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2.4 Million Dow Jones High-Risk Watchlist Clients Exposed

More than 2 million records potentially compromised in recent data breach (Image: Shutterstock).

An exclusive Dow Jones & Co. watchlist of more than 2.4 million high-risk clients was unintentionally exposed due to a misconfigured and unsecured Elasticsearch database hosted on Amazon Web Services.

The directory was discovered Feb. 22, 2019 by security researcher Bob Diachenko, who found it after a third-party company left it open without a password. “Used by eight of the world’s ten largest, global, financial institutions Dow Jones Watchlist is statistically proven to be the most accurate, complete, and up-to-date list of senior PEPs (politically exposed persons), their relatives and close associates,” Diachenko wrote.

The database was left sitting on a public Elasticsearch cluster 4.4GB in size and available for public access to anyone who knew where to look. The indexed, tagged and searchable list of 2,418,862 records (some sources place the exposed records as high as four million) included current and former politicians, individuals with alleged criminal histories and possible terrorist links, and companies under sanctions or convicted of financial crimes. The exposed records included names, addresses, locations, birthdates, genders, whether they are deceased or not, and in some cases, photographs.

In a letter published by its stable companion, The Wall Street Journal, Dow Jones said, “To date, our extensive review has not uncovered any direct evidence that information was stolen, and we have taken steps to stop the unauthorized access.”

Multiple security experts weighed in on the incident.

“This security lapse from the Dow adds to a growing list of organizations in 2019 that have left Elasticsearch servers unprotected, therefore exposing massive quantities of proprietary data,” Chris DeRamus, CTO, Arlington, Va.-based DivvyCloud, said. “Dow Jones suffered a similar cloud storage misconfiguration two years ago that exposed the information of 2.2 million customers." DeRamus added, organizations must realize the importance of balancing their use of the public cloud, containers, hybrid infrastructure and more with proper security controls.

Carl Wright, chief compliance officer of San Diego-based AttackIQ, observed, “This data breach is particularly egregious for both the lack of very basic protection, a password, and the extremely high degree of sensitivity of the data. There may be people on the list that are innocent, and the risky individuals are now aware they are on the list and can change their tactics to avoid detection in the future.”

Wright suggested because such leaks are often caused by gaps in security programs that can be easily detected and prevented, organizations must take proactive approaches to protect their data through continuous evaluation of their existing security controls.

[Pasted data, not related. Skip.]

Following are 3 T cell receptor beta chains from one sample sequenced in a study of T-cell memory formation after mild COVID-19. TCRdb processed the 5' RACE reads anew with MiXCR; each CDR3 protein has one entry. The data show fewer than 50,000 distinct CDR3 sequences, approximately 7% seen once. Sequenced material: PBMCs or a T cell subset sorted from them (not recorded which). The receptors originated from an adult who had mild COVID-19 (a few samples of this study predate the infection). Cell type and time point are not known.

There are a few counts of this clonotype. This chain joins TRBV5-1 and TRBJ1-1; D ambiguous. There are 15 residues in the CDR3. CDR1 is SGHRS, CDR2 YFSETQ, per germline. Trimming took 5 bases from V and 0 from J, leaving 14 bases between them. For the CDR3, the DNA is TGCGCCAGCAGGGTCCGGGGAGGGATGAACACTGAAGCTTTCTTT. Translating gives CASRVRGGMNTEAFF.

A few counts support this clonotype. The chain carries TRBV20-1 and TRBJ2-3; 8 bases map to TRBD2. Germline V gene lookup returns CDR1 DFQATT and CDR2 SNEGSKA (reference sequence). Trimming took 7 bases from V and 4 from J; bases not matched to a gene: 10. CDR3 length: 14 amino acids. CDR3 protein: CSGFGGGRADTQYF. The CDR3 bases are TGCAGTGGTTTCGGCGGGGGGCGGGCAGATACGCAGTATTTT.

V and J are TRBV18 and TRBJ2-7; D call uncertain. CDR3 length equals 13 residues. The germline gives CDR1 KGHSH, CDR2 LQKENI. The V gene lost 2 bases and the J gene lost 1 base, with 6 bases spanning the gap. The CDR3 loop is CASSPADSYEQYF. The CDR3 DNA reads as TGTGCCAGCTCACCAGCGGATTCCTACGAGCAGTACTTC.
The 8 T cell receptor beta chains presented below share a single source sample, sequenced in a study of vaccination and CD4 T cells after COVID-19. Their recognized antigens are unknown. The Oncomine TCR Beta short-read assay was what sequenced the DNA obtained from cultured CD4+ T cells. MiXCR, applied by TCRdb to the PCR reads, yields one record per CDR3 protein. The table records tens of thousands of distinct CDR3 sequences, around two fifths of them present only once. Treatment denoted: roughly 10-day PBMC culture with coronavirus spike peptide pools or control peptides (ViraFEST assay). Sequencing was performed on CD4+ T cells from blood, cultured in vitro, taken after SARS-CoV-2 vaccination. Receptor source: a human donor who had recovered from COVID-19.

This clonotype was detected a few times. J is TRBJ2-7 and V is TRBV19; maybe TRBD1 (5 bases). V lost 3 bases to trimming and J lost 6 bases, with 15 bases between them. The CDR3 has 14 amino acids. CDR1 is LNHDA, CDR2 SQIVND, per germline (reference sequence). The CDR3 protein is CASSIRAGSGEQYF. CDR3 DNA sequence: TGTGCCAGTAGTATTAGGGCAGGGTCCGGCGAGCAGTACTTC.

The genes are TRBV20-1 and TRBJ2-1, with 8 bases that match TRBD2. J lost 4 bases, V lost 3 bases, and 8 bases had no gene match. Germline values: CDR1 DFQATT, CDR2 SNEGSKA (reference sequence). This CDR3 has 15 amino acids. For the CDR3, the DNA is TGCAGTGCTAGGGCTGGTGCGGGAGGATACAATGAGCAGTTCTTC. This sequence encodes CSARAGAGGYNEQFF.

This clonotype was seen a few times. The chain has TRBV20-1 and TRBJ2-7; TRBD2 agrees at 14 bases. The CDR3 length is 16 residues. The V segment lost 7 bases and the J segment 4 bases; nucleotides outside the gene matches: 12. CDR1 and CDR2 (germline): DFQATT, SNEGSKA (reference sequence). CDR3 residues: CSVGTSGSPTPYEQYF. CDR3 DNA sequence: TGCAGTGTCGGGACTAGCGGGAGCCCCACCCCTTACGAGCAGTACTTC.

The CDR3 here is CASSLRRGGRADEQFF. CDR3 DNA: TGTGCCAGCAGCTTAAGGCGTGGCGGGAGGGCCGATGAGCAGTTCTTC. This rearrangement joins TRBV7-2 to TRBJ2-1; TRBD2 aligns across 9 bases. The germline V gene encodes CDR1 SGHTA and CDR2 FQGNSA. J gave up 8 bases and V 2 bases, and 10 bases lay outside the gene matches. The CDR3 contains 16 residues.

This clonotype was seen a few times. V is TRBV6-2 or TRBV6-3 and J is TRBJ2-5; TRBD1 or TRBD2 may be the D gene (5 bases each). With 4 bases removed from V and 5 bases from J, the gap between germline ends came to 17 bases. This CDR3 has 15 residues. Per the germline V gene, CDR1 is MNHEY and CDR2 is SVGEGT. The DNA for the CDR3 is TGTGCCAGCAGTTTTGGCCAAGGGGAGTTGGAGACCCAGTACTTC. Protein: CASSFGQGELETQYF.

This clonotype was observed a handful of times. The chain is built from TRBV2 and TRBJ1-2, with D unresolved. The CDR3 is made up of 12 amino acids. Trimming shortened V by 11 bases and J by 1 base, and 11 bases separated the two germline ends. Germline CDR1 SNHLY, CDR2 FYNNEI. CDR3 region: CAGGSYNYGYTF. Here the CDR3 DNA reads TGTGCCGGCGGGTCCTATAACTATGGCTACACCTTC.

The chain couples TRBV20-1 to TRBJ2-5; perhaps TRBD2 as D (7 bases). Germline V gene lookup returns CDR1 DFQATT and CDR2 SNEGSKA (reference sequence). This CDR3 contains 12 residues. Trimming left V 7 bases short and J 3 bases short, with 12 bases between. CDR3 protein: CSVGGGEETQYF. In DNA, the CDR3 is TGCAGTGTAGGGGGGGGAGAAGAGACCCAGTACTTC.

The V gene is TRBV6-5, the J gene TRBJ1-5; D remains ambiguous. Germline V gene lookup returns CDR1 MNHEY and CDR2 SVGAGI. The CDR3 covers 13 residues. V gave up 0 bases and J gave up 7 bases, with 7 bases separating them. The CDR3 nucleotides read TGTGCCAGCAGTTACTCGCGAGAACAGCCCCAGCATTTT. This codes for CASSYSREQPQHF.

Anurag Kahol, chief technology officer and founder, Campbell, Calif.-based Bitglass held, “Leaving this information unprotected is both careless and irresponsible – as is failing to address the issue in detail with the public. While all organizations need to defend their data, Dow Jones, in particular, must adhere to the highest of security standards – the type of information that they collect, store, and share demands it.”

The onus is on the enterprise to secure access to the data that is being stored within the platform. “At the most basic level, this requires the use of a password (although this alone is not sufficient for cybersecurity),” Kahol also said.

"The lists of politically exposed persons, terrorists and convicted cybercriminals are compiled and curated from a variety of third-party databases,” Robert Prigge, president, Palo Alto, Calif-based Jumio, contributed. He noted because these lists are used by a variety of companies including Dow Jones, Thomson Reuters (now Refinitiv), and ComplyAdvantage, and contain the names of politically exposed persons and known criminals the effect on the Average Joe will probably be less.

Jake Olcott, VP at Boston-based BitSight, said, "It’s no wonder that third party risk has become the most significant cyberissue for organizations around the globe. More outsourcing has created more risk."

Additionally, Todd Peterson, identity and access management evangelist at Aliso Viejo, Calif.-based One Identity, said, “Compliance doesn’t care who you are. Even the bad guys’ personally identifiable information is subject to regulatory oversight. How are they going to do their ‘jobs’ if everyone knows who they are?”

Kevin Gosschalk, CEO, San Francisco-based Arkose Labs, warned, “The concerning trend of large-scale data breaches is how easy it has become for cybercriminals to weaponize the exposed data with automation in credential stuffing attacks – putting millions of people at risk.” Gosschalk added, companies must discover, track, and monitor their attack surface.

Jonathan Deveaux, head of enterprise data protection at comforte AG, commented: “Dow Jones & Co. is yet another example of a company that has failed its customers without taking proper security measures – and twice now. Really, it’s a classic case of a company wanting to invest in the cool technology, in this case Elasticsearch and AWS S3 buckets, but not understanding the security ramifications of that technology.”

Deveaux explained organizations need to adopt data security to protect their data, wherever it may exist or whomever may be managing it on their behalf.